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State, Private Thai Universities Must Focus On Quality


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State, Private Universities Must Focus On Quality

By Chularat Saengpassa

The Nation

Changes in the annual entrance examination methodology do not only affect students but also private universities.

As state universities offer several rounds of entrance exams to absorb most of the talent, few students are left to be pitched at by private universities.

Private universities are now crying foul over the exam system. As confirmed by news reports that state universities are holding several direct admission tests each year, students can travel around the country to enrol into a state university. Despite the hefty hikes in tuition, state universities are still affordable for most students. Some universities have also expanded to welcome more students.

Pavich Thongroj, a former secretary-general of the Higher Education Commission and the president of Rajabhat University Kalasin, said last week that some state universities have seen their student body surge from 20,000 to 50,000. This leaves fewer students for private universities, as well as some state universities that could not adjust to keep up with the competition.

Since the government allows some state universities to undertake marketing campaigns to support themselves financially, these universities do everything to skim the cream of the crop. Some offer three rounds of direct admissions a year for undergraduates. Entrance tests for graduate and post-graduate students also take place more than once a year.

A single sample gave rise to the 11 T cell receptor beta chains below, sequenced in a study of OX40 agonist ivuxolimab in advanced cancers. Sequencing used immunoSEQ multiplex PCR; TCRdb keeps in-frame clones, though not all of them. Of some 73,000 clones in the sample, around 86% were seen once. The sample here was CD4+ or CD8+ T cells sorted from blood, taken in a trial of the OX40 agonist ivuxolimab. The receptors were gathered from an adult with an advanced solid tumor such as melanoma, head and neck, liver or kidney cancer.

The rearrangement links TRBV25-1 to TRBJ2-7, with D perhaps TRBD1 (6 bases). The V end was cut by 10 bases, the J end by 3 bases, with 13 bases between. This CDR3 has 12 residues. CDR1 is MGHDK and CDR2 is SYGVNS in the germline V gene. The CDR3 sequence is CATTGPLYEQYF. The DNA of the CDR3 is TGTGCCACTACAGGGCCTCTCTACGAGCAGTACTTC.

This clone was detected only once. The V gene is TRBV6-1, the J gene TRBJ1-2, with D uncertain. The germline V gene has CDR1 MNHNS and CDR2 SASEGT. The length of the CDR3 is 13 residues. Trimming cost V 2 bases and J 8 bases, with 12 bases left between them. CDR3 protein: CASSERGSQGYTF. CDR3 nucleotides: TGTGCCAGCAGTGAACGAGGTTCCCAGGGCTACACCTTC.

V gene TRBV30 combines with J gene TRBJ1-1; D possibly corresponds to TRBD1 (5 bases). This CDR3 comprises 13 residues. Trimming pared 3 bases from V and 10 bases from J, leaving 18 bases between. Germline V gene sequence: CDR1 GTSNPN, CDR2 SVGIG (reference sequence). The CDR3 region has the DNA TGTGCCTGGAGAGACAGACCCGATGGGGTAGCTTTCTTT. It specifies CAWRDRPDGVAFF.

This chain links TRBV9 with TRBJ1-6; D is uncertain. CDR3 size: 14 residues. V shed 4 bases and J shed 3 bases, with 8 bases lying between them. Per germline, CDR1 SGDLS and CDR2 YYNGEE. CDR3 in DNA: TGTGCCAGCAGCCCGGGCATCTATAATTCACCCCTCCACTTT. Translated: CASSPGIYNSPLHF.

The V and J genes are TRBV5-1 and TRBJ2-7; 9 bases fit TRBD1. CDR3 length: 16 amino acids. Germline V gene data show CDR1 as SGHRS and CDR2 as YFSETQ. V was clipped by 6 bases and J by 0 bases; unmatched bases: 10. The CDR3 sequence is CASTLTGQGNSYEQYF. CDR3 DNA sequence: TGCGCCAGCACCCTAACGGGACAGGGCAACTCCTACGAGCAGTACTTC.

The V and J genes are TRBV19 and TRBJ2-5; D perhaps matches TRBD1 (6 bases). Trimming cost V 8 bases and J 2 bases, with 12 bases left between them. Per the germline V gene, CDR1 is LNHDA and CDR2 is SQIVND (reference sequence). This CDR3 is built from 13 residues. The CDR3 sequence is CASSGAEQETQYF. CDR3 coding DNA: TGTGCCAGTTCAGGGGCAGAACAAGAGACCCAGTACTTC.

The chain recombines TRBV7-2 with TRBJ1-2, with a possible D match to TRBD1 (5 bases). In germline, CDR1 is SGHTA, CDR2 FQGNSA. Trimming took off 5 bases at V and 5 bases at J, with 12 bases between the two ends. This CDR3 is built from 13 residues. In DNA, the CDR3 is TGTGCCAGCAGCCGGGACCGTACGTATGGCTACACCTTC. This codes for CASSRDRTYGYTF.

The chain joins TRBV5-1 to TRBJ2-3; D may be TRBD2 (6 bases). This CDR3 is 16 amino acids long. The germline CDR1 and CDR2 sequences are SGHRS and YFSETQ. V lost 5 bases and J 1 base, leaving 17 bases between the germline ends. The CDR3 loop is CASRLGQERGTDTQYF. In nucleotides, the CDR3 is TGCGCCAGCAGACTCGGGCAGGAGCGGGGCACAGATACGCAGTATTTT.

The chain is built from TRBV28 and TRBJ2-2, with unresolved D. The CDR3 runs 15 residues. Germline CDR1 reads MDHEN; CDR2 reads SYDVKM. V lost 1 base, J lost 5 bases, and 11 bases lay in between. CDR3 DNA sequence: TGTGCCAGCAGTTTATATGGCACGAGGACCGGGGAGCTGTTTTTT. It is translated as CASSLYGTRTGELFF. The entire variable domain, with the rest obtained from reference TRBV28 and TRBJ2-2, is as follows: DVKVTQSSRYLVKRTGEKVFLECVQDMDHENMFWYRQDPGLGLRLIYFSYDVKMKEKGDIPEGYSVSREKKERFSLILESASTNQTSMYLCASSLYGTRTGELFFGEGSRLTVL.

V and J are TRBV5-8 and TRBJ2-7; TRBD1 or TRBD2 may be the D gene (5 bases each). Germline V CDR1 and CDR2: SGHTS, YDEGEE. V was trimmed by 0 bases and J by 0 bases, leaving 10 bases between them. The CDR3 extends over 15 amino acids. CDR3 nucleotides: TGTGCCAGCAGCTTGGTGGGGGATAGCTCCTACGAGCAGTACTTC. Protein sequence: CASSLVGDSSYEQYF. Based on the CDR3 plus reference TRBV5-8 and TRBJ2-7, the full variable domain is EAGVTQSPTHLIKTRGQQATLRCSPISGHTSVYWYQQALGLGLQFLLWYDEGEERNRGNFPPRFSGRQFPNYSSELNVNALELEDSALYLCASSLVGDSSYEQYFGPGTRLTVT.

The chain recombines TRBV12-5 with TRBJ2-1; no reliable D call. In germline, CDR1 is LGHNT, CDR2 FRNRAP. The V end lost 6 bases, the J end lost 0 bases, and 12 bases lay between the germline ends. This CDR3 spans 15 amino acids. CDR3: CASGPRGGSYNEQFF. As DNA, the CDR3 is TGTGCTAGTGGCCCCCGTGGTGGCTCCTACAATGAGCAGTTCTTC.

To reach out to students nationwide, many Bangkok universities open campuses or education centres upcountry. Provincial universities also establish their own centres in the capital.

This stokes competition in the education market. Private universities have to follow suit. Last year, state and private universities set up 339 education centres nationwide. Some centres offer educational sessions, but some do not. Rajabhat University Loei, for example, launched three centres in Khon Kaen but offers no education sessions. Burapha University in Chon Buri's Bang Saen has the most education centres at 27.

There are 92 state universities versus 40 private universities, excluding 30 private colleges and 19 community colleges.

Sitthichai Pokai-udom, founder of Mahanakorn University of Technology, said that amid the fiercer rivalry, private universities would suffer more. In 10 years' time, some private universities will close their doors, he said.

Already 10 private universities are on the brink, as well as five to six Rajabhat universities.

Competition is one thing, but more concern should be directed to the quality of education, he added.

That is true. Private universities are indeed an alternative. They come into existence to fill in the void left by the government. Striving to survive is their nature. But what they and state universities must focus on is how to maintain quality when teaching staff cannot catch up to the explosion in courses available.

This may call for special attention from university councils. Now special courses can be offered with the councils' approval. The Higher Education Commission simply gives a rubber stamp to the courses. Students would never know the difference while taking the courses. They would realise it only after they enter the job market and find out that they could not find work. Many of them would be forced to look for undesirable jobs and years of study would become a waste for the students, their parents and the whole economy. Eventually, companies would complain about the shortage of labour in some fields and the insufficient knowledge of those in other fields. Just see what the directionless competition is leading to.



-- The Nation 2011-02-07

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